Police bid to cut red tape

Nick Herbert MP and Chief Constable Marton Richards at the anti bureacracy launch
Nick Herbert MP and Chief Constable Marton Richards at the anti bureacracy launch
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HASTINGS police are at the forefront of a new campaign to get bobbies away from their desks and back on the beat.

The Government wants to free up officers’ time by cutting down on time-consuming paperwork and Sussex Police is at the vanguard of the changes after announcing its own anti-bureacracy drive this week.

With the force looking to save £52 million by 2015 at the expense of 500 police officers and 550 police staff jobs, Chief Constable Martin Richards is keen to see his teams get back to what they do best.

Sussex Police has already saved 340 man hours a month by replacing a nine-step form for overtime with a simple online process.

He said: “We share the frustrations of our staff and are absolutely committed to tackling bureaucracy at all levels of the organisation.

“If we find that something doesn’t make sense, we’ll challenge it - we will be radical.

“This is a real opportunity. Our officers, if they are not filling out unnecessary paperwork, can be out liaising with the community and addressing their issues.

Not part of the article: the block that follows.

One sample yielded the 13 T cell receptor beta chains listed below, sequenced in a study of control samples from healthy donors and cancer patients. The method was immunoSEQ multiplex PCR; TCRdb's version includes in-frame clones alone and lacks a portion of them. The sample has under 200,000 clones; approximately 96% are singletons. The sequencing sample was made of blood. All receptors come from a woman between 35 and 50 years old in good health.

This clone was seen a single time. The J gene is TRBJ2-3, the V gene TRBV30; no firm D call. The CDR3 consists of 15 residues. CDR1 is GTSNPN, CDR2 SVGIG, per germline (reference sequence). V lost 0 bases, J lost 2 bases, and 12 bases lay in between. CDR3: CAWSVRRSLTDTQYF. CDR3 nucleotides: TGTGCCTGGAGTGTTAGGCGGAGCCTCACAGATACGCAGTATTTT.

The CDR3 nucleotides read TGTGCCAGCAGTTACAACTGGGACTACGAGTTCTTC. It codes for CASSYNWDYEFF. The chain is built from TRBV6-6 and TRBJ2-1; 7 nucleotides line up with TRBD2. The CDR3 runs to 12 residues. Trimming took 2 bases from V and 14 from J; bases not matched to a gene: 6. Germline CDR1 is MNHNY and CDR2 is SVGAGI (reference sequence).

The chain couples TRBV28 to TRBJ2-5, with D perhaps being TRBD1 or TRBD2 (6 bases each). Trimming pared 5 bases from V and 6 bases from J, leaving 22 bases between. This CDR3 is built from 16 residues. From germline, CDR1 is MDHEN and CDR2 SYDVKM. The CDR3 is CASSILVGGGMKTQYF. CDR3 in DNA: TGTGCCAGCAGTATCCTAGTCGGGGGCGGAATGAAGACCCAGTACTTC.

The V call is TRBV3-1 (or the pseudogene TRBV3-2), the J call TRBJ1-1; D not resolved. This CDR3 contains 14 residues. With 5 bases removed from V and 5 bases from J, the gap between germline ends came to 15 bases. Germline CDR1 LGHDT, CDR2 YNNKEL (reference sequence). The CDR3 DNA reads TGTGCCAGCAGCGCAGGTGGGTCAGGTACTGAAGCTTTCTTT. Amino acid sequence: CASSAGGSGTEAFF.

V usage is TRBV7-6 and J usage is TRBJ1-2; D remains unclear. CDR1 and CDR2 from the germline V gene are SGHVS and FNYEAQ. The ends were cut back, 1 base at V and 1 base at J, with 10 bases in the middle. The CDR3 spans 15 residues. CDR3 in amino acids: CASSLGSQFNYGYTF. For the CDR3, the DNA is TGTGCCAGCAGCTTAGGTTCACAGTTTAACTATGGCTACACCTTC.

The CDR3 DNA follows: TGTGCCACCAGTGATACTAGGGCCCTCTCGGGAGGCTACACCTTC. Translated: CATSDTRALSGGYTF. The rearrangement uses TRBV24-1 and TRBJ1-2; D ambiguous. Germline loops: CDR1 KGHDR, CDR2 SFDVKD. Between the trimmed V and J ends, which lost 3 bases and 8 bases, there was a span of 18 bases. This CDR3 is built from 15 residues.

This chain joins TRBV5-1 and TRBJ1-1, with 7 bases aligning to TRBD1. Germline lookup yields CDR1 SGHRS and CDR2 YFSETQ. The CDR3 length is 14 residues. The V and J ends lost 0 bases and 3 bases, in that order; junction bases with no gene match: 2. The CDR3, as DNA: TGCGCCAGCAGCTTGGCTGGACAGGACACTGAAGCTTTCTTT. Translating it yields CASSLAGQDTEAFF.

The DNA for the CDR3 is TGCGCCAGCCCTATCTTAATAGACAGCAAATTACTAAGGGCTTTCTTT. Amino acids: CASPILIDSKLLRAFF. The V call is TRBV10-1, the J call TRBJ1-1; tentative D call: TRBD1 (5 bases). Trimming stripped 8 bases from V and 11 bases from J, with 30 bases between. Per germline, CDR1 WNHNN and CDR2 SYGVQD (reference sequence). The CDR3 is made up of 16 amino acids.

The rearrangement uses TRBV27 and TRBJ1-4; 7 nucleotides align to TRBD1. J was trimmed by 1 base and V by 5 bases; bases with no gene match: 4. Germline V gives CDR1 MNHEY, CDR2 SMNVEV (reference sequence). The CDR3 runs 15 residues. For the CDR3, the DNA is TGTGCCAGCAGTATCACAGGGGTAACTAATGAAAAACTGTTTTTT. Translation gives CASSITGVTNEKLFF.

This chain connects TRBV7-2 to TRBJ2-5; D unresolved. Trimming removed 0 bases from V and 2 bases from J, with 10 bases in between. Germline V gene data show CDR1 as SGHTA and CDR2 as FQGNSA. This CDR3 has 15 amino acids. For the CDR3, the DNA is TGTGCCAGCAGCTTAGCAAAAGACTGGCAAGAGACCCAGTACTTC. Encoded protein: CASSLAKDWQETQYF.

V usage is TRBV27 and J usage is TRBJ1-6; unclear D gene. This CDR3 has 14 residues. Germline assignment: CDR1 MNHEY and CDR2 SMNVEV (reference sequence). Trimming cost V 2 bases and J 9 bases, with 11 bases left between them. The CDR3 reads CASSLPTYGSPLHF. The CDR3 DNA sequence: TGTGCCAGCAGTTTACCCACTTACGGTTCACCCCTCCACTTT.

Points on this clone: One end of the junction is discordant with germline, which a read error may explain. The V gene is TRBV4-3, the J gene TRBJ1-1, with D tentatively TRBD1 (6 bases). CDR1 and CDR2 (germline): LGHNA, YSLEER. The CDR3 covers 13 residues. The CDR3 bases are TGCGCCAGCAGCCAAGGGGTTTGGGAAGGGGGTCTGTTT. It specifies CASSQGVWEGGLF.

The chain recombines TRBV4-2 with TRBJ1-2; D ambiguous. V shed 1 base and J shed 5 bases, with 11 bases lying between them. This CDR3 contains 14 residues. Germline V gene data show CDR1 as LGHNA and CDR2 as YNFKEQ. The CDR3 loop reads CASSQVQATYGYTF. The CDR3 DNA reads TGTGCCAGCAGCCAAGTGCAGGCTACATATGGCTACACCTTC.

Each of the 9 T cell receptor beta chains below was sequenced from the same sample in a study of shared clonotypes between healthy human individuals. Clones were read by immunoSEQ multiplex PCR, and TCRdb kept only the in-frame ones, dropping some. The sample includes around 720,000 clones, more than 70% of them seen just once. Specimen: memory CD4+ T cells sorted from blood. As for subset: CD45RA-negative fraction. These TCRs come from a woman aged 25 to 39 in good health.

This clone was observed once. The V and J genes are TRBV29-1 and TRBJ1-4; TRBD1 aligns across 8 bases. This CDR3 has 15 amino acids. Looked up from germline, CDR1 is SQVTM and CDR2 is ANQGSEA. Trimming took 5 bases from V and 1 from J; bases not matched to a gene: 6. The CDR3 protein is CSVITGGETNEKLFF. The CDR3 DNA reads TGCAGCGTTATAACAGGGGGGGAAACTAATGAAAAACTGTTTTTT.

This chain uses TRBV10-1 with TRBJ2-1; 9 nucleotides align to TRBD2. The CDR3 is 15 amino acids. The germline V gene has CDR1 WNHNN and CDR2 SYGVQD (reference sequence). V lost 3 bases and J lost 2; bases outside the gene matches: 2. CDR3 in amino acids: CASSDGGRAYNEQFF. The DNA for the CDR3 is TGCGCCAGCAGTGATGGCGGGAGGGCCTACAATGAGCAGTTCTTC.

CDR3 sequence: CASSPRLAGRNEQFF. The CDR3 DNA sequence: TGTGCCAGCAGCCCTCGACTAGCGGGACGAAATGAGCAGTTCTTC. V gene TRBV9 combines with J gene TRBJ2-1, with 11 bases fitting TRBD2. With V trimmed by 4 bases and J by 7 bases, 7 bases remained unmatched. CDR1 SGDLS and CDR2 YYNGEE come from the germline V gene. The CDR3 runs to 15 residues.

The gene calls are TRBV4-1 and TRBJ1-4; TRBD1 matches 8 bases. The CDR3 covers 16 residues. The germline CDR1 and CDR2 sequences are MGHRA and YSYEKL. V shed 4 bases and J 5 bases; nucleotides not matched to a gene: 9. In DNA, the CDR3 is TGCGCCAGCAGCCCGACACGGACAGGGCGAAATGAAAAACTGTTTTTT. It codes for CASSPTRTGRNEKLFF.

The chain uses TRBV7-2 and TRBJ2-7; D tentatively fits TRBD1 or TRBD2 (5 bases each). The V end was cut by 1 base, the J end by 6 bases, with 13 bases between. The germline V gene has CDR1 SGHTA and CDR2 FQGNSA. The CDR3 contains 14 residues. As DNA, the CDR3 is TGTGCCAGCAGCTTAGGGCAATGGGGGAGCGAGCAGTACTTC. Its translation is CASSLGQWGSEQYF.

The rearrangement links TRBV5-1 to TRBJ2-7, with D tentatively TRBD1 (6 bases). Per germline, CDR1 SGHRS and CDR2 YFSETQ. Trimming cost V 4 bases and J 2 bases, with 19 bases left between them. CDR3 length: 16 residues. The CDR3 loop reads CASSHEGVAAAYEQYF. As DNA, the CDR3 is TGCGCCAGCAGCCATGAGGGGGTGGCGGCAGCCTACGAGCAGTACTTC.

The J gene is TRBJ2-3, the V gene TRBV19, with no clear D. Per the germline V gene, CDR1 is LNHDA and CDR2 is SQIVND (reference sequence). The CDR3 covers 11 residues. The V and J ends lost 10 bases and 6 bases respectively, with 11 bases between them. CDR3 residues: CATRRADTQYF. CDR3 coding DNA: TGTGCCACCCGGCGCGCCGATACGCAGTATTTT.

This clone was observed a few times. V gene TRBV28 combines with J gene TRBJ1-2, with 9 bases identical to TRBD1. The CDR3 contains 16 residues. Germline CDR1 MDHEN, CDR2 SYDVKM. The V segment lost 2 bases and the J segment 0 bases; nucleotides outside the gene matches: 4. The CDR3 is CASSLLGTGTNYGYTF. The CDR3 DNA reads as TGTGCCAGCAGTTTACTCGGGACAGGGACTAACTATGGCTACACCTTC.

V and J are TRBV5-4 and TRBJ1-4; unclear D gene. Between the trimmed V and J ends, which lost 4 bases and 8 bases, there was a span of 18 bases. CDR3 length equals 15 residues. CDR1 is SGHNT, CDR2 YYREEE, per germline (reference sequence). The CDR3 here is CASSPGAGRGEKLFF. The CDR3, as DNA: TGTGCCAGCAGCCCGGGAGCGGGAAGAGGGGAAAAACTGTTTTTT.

“If we get it right we will have a force fit for policing today and resilient enough to withstand the challenges of tomorrow.”

Police will also be given more leeway to use common sense out on the streets, encouraged to issue a warning or work out solutions that don’t drag low-level offenders through the courts,

“We trust our staff to use their discretion and want to encourage them to do so,” said deputy chief constable Giles York.

“It allows operational officers to use their professional judgement.

“This avoids criminalising some offenders while ensuring their victims are satisfied with the result.”

Nick Herbert MP, the policing minister was on hand to help launch the campaign, with the Government confident 2.5 million man hours could be saved through getting rid of red tape.

“I want to see a return to common sense policing so that officers can be crime fighters, not form writers,” he said.